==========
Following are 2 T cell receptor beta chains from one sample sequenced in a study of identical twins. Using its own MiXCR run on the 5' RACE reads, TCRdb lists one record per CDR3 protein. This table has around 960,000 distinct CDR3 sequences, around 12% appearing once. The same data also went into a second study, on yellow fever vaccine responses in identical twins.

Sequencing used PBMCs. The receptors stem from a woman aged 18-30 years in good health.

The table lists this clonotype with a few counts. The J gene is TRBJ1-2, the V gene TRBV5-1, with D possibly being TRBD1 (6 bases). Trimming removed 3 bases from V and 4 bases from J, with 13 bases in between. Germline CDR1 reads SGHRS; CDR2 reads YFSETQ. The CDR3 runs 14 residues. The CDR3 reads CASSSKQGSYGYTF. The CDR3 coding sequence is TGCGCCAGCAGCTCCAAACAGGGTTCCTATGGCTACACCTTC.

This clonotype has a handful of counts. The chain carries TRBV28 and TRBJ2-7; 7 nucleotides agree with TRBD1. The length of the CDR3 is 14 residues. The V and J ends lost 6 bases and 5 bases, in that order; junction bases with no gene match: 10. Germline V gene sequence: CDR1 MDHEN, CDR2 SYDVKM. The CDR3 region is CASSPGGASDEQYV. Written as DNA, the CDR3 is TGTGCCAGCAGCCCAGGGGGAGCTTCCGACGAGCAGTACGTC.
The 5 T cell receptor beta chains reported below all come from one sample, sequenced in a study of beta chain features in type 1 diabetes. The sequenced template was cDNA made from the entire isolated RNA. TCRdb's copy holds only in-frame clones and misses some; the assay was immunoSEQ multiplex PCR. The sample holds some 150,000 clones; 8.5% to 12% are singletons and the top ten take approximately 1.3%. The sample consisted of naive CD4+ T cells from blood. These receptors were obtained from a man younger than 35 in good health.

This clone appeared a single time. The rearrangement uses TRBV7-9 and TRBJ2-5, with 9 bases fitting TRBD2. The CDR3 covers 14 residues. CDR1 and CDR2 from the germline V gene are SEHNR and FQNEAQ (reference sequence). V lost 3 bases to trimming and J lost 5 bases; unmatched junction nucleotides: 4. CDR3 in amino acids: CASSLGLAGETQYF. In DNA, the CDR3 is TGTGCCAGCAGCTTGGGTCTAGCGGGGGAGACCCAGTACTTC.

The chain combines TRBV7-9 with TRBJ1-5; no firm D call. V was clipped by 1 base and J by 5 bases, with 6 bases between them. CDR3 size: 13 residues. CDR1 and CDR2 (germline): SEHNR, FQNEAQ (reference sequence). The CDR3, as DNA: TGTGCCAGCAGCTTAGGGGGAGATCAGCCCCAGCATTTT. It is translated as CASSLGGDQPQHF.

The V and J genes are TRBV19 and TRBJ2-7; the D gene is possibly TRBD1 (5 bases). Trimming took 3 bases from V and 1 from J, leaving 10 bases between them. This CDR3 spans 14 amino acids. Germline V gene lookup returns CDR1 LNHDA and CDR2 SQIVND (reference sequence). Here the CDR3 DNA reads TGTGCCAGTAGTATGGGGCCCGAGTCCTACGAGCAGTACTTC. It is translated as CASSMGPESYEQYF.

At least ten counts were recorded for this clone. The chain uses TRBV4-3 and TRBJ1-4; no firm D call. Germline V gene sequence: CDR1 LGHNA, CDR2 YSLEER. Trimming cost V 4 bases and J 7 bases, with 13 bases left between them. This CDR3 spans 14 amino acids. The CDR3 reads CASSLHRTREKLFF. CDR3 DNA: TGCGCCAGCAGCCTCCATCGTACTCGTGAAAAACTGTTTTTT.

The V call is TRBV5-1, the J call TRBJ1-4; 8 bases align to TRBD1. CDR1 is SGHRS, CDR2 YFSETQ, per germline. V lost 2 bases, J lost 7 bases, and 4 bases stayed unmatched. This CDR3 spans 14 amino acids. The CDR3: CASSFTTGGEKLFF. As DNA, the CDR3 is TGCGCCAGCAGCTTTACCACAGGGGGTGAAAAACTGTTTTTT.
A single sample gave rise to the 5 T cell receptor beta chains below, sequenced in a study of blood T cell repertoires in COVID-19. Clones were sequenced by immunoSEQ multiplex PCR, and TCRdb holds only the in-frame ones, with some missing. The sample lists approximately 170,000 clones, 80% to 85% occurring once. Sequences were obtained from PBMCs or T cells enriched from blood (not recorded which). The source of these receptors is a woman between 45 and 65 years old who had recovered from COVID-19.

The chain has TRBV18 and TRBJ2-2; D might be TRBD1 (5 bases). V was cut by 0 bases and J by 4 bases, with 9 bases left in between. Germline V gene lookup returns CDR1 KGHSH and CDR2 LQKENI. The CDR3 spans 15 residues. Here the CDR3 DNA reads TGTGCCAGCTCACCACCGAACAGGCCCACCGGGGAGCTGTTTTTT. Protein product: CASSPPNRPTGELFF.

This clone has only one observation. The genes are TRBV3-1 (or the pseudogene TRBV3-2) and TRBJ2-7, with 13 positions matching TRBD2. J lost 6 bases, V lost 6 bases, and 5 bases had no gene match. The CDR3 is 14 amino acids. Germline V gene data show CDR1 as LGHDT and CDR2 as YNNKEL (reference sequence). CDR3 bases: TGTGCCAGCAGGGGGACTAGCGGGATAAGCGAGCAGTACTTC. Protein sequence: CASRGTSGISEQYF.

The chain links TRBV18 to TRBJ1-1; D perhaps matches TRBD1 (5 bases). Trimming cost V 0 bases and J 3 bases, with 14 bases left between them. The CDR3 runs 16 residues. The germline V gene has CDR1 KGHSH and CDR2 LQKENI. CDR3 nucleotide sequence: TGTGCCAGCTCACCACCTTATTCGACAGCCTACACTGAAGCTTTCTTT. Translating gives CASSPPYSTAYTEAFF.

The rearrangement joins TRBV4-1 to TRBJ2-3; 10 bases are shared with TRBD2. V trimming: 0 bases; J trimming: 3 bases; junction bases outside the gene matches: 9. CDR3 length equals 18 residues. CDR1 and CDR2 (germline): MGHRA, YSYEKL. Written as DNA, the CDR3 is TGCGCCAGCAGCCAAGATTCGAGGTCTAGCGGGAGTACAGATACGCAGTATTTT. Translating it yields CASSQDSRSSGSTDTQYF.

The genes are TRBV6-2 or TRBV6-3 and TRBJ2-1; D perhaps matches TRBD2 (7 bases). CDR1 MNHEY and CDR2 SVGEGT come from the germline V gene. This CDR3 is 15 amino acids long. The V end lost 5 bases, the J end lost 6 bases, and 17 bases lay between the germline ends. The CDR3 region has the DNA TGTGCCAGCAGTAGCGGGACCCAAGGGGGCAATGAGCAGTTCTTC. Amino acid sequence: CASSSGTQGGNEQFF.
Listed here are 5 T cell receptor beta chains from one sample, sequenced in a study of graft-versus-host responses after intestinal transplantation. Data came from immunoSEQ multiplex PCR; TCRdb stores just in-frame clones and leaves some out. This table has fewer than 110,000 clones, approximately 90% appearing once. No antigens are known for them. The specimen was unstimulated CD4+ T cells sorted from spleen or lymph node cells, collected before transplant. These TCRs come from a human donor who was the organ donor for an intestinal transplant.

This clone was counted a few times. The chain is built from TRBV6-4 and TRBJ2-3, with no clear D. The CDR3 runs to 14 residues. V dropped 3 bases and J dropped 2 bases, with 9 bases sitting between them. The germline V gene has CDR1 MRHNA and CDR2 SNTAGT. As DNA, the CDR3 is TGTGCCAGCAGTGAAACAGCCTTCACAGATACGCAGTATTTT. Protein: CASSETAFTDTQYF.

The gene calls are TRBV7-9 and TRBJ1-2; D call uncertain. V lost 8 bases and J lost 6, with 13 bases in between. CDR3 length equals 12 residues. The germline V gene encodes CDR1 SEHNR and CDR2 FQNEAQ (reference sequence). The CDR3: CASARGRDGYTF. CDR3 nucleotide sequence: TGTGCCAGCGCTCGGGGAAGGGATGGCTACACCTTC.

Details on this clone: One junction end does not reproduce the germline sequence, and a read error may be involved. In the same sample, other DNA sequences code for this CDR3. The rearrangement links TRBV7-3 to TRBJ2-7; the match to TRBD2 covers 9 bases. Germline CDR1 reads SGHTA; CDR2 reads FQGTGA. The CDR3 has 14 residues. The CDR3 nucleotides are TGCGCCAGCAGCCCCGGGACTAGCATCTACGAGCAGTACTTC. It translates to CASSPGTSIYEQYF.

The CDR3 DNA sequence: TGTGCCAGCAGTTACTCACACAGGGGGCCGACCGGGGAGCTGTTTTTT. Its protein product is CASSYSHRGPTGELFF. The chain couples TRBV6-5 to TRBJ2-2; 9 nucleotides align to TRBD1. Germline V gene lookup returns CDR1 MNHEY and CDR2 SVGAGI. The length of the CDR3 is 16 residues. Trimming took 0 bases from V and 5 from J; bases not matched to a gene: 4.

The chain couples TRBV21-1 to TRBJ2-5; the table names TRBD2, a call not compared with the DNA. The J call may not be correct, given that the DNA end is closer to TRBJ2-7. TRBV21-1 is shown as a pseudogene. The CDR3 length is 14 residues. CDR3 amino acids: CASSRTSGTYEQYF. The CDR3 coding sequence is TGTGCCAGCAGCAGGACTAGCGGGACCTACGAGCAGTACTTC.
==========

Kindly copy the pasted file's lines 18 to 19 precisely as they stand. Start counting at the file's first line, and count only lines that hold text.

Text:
This clone was counted a few times. The chain is built from TRBV6-4 and TRBJ2-3, with no clear D. The CDR3 runs to 14 residues. V dropped 3 bases and J dropped 2 bases, with 9 bases sitting between them. The germline V gene has CDR1 MRHNA and CDR2 SNTAGT. As DNA, the CDR3 is TGTGCCAGCAGTGAAACAGCCTTCACAGATACGCAGTATTTT. Protein: CASSETAFTDTQYF.

The gene calls are TRBV7-9 and TRBJ1-2; D call uncertain. V lost 8 bases and J lost 6, with 13 bases in between. CDR3 length equals 12 residues. The germline V gene encodes CDR1 SEHNR and CDR2 FQNEAQ (reference sequence). The CDR3: CASARGRDGYTF. CDR3 nucleotide sequence: TGTGCCAGCGCTCGGGGAAGGGATGGCTACACCTTC.